Award-winning inventive singer, folksong collector, conservationist and founder/director of The Nest Collective Sam Lee sings a special show of folksongs inspired by nature and for the Oxford Real Farming Conference.
Singing songs from his repertoire of ancient traditional British folk songs, this concert will dig deep into the numerous stunning songs that connected our forbearers to the land. For 15 years Sam has collected songs from across the UK and Ireland mostly recording the last songs of our indigenous tradition bearers notably from the Irish & Scots Traveller and English Gypsy communities. This oral tradition tells the legacy of our relationship to the natural world and how folk songs have served as devotional means to revere and adore our land and species living on it. Behind every song is a story of how that song carries an ancient wisdom or even a foreknowing of how the land and changes in society have effected the natural order and what that bird or landscape meant to our ancestors.
What needs to be in place to change the behaviour of governments and institutions to encourage long-term thinking? This session will look at the approach adopted in Wales – the introduction of a law to protect future generations – through the Well-being of Future Generations (Wales) Act 2015. Despite global commitments to climate change and biodiversity from UN member states, passing this act in 2015 thrust Wales into the global spotlight as the only country in the world to have a legal mechanism to deliver on the Sustainable Development Goals. Jane Davidson, proposer of the Act and the author of #futuregen: Lessons from a Small Country will debate the key issues with Lyla June, indigenous environmental scientist and community organiser.
The session will be moderated by Leith Sharp, Director and Lead Faculty, Executive Education for Sustainability Leadership, Harvard T.H. Chan School of Public Health.
At this time of multiple pandemics, of police violence, coronavirus, climate chaos, and unprecedented economic crisis, we are being called to put our food and land sovereignty dreams into deeper practice. Soul Fire Farm is an Afro-Indigenous community farm in New York that raises vegetables, fruit, herbs, eggs and poultry for people living under food apartheid, and is part of a growing movement to uphold everyone’s right to land, honor the people who grow our food, and support farmers of colour.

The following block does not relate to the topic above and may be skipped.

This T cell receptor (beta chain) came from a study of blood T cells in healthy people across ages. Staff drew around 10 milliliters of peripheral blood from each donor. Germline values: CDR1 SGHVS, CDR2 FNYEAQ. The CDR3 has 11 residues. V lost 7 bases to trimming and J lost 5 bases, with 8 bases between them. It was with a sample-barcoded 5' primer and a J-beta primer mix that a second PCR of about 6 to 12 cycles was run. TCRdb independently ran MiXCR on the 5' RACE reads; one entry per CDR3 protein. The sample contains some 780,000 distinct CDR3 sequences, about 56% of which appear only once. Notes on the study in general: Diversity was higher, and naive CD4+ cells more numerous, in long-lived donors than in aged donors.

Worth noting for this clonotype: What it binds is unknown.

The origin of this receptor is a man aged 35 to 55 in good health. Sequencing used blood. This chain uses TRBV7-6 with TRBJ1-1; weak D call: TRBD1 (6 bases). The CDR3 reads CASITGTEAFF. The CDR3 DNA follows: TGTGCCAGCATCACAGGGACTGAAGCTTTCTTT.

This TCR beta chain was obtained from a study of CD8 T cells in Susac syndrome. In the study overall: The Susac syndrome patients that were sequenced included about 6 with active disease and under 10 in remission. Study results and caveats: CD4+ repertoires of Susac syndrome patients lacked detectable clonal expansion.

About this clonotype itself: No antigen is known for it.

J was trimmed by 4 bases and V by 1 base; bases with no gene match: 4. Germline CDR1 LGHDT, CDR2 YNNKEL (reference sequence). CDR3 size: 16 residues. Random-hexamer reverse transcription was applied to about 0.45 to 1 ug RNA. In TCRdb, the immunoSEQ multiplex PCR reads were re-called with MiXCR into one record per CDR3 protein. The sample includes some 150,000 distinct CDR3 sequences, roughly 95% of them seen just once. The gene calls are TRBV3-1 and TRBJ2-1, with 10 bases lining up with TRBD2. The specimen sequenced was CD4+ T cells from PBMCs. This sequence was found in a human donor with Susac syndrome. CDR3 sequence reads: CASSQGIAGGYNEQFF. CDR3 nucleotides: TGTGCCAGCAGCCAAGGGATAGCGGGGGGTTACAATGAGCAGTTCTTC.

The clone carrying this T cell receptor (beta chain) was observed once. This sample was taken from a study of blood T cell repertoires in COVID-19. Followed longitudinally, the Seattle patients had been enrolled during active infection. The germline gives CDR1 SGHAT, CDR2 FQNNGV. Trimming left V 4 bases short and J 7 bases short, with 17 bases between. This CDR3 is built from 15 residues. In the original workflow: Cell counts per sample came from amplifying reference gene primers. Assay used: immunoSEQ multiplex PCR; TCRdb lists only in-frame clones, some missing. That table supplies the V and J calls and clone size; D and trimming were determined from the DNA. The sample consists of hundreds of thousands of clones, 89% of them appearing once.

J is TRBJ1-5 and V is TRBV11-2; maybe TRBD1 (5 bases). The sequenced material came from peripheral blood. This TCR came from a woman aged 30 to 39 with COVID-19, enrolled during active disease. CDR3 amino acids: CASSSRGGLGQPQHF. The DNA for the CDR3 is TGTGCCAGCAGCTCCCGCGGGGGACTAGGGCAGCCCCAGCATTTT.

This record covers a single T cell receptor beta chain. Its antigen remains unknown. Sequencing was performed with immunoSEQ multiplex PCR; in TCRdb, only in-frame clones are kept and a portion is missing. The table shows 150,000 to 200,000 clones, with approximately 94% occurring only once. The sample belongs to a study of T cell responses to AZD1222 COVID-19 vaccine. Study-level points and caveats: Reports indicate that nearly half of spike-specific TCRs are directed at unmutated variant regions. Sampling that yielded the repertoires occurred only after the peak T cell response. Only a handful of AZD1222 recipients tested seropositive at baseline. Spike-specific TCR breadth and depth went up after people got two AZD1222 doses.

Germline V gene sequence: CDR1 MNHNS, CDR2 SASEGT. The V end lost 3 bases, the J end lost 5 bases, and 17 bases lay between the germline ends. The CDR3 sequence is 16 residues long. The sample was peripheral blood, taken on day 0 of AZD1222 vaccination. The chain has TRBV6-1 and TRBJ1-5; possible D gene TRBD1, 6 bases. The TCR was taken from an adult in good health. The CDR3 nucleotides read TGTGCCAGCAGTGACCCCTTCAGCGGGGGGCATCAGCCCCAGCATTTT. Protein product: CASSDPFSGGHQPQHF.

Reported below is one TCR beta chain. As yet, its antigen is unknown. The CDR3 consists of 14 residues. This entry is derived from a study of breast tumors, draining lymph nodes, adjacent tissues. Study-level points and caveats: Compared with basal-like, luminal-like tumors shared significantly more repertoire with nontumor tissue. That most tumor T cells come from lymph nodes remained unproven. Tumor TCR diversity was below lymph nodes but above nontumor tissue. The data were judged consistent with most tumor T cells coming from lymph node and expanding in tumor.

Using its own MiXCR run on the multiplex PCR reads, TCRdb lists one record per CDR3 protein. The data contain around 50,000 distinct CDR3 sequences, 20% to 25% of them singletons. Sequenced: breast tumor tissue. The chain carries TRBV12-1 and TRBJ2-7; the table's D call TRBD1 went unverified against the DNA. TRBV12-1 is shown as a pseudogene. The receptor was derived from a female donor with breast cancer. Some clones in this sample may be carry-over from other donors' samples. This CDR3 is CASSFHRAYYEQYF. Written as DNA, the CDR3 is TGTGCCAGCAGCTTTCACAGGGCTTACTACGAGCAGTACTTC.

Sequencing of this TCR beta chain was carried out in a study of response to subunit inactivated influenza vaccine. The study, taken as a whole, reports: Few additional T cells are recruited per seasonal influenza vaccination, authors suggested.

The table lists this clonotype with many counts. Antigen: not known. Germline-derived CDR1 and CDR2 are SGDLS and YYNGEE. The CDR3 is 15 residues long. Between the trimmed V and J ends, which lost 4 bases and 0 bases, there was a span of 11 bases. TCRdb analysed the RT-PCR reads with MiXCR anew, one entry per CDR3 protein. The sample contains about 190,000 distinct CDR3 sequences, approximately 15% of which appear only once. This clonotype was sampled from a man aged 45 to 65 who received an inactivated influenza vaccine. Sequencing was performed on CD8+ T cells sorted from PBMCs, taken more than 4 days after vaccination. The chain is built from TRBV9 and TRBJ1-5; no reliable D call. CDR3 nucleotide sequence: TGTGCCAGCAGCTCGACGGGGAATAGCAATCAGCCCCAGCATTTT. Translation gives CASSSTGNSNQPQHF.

Combining visual storytelling and poetry, Naima Penniman will share Soul Fire Farm's pandemic-response strategies, including provision gardening in urban centers, a reparations map, and solidarity sharing the harvest through mutual aid networks. She will also uplift other Black-Indigenous-People-of-Colour led organisations and movements, past and present, that are working in collaboration with land for food security, climate resilience, and the health of our ecosystems. Join us to learn how you too can help build a food system based on justice, dignity, and abundance for all members of our community.
Two best-selling Australian authors, Charles Massy and Bruce Pascoe, discuss the similarities between the indigneous farming practices of Australian First Nations people and regenerative agriculture techniques. They will look at how the Australian First Nations people are revitalising many of their traditional agricultural practices, like farming yam daisies, fire-stick farming, fish and eel farming and also, paludiculture: the cultivation of food and animal resources in wetlands.
Migration of young people away from rural areas is taking place across the world, with fragile infrastructure and services cited as some of the key reasons for this demographic shift. Atop of the day-to-day disadvantages that rural youth face, the climate emergency, the COVID-19 pandemic and the resulting economic crisis threaten their futures. How can rural young people be better supported to create the change they wish to see in their rural areas? How can they be encouraged to raise their voices on rural issues? What changes do they think need to keep young people, and attract more to live, work or study in rural areas?
This panel discussion will bring together rural young people from across the world to discuss the realities of being a rural young person, as well as their perspective on what needs to change to transform rural areas and make them inviting and fit for the future.